I’m not one to complain about the amazing advancements in technology that I’ve witnessed in my short lifetime, but at what monetary cost are these wondrous inventions delivered to us? I know I’m not the only baby boomer who’s noticed how disposable our electronic devices and gadgets have become.
Let me start with my personal computer. I’ve recently switched carriers, going for newer and more advanced fiber optic service that promises faster internet speeds than their old style cable competitors. My installation went smoothly but the service technician found my computer was running slow. A speed check on the new line confirmed it was my hardware.
My computer is about 5 or 6 years old (had to replace the previous one cause it was slow) and I added RAM about a year ago to speed things up. Slow response times on the internet was one of the reasons for switching companies. So why, I asked my friendly installer, is my computer continually getting slower. Updates, was his first response – think about your cell phone he said.
I’d already learned long ago not to add all the suggested updates to my phone because it becomes completely locked up and you have to get a new phone. If you think that big companies like Microsoft would never do something like that on purpose, you’d better think again. They need to sell new products to make money so it’s only good business sense to make your devices obsolete because they know you’ll buy new ones.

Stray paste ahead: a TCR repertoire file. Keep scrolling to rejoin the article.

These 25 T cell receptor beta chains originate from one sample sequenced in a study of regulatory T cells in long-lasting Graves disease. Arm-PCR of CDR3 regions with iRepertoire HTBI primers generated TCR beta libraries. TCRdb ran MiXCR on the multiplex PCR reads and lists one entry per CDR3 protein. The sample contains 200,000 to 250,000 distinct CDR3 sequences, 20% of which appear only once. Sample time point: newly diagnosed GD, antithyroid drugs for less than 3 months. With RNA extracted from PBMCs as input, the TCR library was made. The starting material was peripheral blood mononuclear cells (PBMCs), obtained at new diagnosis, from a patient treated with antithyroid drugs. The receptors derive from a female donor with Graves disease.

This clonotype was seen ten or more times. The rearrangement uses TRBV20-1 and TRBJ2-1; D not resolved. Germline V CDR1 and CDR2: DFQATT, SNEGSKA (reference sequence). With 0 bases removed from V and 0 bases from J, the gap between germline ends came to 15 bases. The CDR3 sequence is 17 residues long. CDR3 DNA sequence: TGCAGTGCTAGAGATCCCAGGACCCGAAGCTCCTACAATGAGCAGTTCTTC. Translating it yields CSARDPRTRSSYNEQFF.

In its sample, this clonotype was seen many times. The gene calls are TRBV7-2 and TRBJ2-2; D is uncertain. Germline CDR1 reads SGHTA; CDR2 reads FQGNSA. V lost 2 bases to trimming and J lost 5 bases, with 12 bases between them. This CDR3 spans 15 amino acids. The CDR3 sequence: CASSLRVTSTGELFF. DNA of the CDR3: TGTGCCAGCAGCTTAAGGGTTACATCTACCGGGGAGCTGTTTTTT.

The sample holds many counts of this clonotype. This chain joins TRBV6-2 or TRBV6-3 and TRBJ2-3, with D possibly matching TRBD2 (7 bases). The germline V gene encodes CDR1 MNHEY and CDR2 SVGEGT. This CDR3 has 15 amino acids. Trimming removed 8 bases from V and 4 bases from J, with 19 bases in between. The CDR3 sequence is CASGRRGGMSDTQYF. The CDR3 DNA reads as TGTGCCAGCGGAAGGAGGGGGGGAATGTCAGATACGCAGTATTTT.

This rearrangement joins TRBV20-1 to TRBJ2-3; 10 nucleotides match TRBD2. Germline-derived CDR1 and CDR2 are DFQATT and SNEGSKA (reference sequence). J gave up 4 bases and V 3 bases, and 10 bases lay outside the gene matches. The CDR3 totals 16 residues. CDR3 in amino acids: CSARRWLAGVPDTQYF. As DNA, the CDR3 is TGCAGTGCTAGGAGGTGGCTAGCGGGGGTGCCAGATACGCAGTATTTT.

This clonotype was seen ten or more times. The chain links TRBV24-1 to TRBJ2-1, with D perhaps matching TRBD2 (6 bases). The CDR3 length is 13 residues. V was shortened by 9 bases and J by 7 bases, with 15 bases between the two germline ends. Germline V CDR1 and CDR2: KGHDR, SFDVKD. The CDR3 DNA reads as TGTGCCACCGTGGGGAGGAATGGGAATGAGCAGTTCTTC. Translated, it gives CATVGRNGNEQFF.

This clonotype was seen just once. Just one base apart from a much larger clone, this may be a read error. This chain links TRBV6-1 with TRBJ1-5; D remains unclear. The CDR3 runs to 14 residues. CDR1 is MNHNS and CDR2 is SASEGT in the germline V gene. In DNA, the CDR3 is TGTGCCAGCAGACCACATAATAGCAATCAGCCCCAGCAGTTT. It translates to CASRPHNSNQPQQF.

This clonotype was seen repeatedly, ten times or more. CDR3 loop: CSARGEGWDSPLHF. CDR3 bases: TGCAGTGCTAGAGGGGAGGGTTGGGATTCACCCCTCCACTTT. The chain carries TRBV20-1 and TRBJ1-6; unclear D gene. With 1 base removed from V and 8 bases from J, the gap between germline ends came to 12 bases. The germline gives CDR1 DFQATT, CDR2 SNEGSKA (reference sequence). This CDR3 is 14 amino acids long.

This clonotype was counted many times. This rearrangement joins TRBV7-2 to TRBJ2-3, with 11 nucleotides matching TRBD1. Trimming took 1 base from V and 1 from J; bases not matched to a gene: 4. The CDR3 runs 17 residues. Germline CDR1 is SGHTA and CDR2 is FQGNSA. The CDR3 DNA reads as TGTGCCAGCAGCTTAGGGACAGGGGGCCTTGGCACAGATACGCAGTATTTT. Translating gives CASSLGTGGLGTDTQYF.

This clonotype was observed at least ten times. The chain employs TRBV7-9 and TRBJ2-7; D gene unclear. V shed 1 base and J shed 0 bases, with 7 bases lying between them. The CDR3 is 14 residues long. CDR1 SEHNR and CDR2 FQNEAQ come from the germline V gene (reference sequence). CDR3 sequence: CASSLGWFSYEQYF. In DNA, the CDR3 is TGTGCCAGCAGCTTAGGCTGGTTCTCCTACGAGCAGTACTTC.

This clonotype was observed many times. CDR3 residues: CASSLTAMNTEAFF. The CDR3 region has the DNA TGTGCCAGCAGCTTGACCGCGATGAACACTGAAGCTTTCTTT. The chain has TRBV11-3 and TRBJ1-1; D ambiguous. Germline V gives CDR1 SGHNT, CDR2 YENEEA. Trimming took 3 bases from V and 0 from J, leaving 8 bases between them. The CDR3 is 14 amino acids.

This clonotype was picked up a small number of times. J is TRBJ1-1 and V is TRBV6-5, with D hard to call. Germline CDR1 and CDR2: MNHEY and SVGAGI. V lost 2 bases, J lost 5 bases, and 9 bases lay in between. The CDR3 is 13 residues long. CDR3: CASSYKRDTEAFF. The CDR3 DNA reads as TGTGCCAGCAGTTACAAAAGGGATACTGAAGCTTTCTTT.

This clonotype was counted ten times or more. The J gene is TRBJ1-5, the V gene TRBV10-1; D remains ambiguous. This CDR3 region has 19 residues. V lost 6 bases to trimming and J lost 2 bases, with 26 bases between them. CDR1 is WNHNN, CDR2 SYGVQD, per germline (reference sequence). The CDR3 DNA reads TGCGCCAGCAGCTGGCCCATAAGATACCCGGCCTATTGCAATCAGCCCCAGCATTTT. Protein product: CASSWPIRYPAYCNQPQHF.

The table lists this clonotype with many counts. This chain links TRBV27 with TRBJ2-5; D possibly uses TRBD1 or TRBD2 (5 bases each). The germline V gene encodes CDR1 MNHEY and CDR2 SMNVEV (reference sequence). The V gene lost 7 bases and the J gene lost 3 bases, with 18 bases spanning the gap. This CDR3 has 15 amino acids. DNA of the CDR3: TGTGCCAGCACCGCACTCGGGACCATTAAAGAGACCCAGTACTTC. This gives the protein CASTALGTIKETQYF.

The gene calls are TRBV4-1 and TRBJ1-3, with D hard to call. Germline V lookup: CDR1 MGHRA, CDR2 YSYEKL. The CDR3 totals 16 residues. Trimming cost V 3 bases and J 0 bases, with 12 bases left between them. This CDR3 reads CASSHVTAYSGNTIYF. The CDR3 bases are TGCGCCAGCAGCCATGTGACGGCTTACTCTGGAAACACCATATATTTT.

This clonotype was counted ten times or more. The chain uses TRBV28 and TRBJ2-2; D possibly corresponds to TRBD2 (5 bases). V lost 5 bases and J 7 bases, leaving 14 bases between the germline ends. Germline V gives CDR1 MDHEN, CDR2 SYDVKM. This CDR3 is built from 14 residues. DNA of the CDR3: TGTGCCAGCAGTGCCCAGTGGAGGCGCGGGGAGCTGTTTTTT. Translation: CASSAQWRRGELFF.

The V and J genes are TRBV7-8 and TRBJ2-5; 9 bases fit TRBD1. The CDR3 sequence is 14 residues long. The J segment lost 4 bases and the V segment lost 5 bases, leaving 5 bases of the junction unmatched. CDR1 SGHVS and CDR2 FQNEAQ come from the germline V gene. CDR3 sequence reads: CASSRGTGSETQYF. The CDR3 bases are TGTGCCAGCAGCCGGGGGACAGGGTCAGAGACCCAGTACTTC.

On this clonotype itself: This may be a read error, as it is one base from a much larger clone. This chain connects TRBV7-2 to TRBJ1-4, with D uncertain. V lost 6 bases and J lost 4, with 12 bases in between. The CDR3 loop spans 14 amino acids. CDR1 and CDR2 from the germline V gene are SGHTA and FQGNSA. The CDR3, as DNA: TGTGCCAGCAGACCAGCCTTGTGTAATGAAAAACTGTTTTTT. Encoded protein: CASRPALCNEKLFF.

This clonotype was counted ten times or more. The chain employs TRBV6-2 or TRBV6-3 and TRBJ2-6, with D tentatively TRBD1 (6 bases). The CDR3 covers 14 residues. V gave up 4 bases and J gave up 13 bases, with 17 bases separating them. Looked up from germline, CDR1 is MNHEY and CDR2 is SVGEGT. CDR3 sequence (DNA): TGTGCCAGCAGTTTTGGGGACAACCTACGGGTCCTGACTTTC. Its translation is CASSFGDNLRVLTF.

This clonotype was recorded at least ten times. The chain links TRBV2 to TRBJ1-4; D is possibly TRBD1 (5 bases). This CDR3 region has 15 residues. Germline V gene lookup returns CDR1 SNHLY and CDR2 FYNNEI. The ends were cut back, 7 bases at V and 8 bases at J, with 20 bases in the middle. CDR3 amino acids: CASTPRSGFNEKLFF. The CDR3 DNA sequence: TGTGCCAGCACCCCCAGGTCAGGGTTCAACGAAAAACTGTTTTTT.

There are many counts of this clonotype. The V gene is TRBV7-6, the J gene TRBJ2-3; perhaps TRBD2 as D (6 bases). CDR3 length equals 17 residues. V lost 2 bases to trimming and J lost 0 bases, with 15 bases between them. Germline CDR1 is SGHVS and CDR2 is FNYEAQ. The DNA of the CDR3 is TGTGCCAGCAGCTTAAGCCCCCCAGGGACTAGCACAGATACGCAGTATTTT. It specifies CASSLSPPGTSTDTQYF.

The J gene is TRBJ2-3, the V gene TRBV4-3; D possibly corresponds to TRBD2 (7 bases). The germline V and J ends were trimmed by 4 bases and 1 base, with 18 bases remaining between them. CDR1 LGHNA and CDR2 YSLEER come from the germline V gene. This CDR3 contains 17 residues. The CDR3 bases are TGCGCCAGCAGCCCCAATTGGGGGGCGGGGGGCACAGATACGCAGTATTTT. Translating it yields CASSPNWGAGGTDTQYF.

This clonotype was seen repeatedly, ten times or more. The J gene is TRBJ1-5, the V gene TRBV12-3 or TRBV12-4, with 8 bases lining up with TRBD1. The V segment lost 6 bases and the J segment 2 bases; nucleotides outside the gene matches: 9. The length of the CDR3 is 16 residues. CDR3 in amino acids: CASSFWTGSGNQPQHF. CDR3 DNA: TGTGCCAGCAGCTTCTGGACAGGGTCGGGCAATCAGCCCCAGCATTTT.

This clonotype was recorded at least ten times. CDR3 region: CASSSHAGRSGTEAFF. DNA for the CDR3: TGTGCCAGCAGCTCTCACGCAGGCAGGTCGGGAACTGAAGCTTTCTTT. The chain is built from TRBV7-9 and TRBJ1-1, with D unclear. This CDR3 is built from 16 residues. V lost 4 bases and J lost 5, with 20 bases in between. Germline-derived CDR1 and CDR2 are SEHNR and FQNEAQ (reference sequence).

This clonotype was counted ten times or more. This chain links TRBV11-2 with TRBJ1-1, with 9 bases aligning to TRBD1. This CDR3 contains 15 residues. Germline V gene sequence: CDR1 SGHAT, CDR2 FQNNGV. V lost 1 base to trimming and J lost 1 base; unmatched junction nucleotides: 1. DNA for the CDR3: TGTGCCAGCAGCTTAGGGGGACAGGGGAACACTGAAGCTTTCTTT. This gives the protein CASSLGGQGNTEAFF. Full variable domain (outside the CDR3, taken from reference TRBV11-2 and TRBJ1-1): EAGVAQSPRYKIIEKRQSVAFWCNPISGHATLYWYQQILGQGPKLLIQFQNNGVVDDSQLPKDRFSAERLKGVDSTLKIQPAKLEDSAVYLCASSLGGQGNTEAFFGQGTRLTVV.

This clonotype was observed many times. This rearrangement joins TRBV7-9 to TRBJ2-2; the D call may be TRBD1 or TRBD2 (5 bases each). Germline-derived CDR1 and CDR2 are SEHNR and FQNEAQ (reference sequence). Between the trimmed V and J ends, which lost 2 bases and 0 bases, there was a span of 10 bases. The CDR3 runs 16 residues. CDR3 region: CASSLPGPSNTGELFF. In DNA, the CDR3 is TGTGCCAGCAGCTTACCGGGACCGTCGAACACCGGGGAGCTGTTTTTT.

Just in the last couple years we’ve had to buy new computer components and replace audio equipment because the old stuff wasn’t compatible to our new smart TV. If it’s so smart why couldn’t if communicate with our other electronics? We had to toss our Blackberry because they’d no longer service it and the Kobo because they don’t make parts for it – so much for buying Canadian.
We also have an old wifi router sitting in the basement, along with an old stereo and DVD player…who uses those anymore? We just stream everything now and ignore the hundreds of DVD’s that I wasted money on. The good news is that I made some good cash selling a bunch of movies to a pawn shop. The bad news is that now I have to buy a new computer so we can enjoy all of our other helpful gadgets that we’ve come to depend on.